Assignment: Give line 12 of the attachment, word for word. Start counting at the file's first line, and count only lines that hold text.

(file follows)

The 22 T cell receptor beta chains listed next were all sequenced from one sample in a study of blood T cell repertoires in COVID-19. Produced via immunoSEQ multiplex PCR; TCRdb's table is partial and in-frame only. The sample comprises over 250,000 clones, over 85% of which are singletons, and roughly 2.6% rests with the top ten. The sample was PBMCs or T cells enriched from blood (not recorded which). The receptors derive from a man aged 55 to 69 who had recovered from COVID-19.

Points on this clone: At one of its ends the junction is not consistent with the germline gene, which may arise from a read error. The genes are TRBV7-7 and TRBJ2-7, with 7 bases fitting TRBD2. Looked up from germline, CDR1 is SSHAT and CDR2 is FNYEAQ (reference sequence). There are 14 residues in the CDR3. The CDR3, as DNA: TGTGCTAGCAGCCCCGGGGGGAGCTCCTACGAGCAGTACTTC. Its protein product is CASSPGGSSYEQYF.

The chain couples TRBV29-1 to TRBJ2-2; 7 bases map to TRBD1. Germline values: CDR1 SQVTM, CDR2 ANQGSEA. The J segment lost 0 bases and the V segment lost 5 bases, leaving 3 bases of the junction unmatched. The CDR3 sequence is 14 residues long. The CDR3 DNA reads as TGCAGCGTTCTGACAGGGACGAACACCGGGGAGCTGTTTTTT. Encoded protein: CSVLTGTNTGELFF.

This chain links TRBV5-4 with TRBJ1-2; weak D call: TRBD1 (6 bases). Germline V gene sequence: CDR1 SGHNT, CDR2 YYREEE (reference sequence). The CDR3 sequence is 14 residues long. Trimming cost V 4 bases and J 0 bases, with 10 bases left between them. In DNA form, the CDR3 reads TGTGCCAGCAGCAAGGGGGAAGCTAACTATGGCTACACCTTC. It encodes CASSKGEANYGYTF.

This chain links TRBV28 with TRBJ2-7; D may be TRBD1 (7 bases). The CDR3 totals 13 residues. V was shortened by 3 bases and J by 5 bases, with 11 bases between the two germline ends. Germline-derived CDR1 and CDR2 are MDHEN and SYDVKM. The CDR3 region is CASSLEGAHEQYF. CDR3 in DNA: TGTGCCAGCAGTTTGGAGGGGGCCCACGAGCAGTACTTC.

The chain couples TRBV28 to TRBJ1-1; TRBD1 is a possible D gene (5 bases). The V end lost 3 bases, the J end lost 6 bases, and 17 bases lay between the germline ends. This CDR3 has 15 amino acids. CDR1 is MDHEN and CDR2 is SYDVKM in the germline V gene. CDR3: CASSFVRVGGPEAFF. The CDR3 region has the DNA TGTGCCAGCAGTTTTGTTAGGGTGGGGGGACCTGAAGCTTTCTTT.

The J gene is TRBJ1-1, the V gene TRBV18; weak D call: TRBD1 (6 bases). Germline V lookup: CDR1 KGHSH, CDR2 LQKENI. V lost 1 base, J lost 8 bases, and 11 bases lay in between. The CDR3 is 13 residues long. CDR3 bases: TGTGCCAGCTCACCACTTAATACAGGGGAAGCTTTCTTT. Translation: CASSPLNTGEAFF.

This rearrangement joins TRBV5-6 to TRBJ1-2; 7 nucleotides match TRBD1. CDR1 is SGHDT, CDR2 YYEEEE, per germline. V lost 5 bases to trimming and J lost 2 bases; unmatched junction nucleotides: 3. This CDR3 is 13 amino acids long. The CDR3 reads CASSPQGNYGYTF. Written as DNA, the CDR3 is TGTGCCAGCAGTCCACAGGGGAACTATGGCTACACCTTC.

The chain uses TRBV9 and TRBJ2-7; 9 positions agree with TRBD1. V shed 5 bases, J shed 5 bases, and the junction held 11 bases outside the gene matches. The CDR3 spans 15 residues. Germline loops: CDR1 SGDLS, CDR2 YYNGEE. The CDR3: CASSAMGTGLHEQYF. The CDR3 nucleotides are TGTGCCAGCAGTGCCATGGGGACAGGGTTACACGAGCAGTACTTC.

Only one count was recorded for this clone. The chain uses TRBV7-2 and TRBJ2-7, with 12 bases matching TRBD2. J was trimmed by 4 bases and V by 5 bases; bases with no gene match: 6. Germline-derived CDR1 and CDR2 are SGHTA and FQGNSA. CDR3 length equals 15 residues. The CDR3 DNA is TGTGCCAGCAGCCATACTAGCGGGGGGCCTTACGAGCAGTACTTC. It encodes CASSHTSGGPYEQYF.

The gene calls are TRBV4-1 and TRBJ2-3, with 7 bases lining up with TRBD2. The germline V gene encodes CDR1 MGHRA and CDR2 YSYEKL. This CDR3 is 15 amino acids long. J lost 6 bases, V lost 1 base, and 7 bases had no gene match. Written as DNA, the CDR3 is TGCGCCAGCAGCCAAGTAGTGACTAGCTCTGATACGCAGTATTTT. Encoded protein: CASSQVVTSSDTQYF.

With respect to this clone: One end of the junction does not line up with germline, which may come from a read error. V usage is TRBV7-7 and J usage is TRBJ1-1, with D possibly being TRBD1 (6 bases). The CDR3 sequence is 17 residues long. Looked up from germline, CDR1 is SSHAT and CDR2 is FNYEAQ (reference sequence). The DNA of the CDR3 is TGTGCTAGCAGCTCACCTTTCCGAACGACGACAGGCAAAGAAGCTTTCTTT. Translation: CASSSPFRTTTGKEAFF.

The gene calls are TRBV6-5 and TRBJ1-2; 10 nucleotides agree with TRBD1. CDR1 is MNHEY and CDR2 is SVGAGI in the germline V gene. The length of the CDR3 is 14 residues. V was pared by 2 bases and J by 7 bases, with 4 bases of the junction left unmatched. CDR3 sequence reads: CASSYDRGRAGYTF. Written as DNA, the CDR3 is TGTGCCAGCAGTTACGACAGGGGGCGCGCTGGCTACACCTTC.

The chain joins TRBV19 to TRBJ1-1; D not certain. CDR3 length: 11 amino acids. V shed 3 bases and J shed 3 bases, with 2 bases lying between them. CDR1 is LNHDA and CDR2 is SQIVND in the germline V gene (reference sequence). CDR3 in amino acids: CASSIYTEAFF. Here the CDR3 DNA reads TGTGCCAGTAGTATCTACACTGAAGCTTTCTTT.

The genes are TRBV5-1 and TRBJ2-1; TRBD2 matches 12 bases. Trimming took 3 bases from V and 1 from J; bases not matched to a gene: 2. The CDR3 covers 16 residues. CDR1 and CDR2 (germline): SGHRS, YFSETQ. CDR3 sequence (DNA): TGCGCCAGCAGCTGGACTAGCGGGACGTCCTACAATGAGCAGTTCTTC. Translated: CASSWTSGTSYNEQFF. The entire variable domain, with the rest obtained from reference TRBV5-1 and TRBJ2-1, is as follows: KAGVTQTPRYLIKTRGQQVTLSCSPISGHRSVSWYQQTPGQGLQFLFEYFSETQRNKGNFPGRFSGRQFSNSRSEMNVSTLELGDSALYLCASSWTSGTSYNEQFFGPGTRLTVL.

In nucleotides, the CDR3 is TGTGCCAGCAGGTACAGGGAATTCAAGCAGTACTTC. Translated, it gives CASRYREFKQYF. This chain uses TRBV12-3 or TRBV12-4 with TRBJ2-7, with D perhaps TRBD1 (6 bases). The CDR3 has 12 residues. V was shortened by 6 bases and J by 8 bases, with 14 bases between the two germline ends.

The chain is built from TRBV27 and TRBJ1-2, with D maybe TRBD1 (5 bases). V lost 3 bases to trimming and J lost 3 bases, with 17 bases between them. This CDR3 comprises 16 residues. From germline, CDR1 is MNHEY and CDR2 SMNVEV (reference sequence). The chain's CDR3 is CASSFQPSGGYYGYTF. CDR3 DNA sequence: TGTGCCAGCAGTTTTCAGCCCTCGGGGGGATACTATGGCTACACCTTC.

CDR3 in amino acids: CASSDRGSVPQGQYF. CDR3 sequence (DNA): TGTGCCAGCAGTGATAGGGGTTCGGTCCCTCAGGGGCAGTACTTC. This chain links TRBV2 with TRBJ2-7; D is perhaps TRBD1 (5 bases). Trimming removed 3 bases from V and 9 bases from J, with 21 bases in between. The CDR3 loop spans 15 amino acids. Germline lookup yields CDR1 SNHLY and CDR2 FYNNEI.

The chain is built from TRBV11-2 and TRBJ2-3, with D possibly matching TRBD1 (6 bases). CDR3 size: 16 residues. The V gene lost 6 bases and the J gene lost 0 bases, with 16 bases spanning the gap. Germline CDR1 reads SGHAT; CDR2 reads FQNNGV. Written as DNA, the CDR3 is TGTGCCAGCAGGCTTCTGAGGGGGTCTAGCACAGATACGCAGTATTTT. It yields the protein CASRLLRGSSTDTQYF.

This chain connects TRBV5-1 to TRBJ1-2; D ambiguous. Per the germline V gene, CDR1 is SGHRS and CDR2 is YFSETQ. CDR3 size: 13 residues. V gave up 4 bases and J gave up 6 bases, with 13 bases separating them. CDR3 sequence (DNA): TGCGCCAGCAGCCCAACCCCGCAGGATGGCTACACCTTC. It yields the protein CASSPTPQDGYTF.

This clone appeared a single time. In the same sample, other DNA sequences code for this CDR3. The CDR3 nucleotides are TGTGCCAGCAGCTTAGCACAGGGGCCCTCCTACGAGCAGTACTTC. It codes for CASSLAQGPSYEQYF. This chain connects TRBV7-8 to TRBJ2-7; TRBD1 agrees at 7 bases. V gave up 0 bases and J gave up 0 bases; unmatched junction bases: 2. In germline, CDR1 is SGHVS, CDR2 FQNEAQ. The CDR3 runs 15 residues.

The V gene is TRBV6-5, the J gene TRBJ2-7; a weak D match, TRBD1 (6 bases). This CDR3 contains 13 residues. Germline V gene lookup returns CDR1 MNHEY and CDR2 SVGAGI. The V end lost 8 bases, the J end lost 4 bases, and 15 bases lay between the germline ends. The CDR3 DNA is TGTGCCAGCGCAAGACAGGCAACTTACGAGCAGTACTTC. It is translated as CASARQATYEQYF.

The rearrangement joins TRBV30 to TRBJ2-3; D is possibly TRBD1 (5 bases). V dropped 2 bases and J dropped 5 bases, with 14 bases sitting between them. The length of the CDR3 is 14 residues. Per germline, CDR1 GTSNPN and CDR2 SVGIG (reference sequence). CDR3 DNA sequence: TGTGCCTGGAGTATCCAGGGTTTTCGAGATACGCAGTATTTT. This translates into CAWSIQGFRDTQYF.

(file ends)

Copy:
With respect to this clone: One end of the junction does not line up with germline, which may come from a read error. V usage is TRBV7-7 and J usage is TRBJ1-1, with D possibly being TRBD1 (6 bases). The CDR3 sequence is 17 residues long. Looked up from germline, CDR1 is SSHAT and CDR2 is FNYEAQ (reference sequence). The DNA of the CDR3 is TGTGCTAGCAGCTCACCTTTCCGAACGACGACAGGCAAAGAAGCTTTCTTT. Translation: CASSSPFRTTTGKEAFF.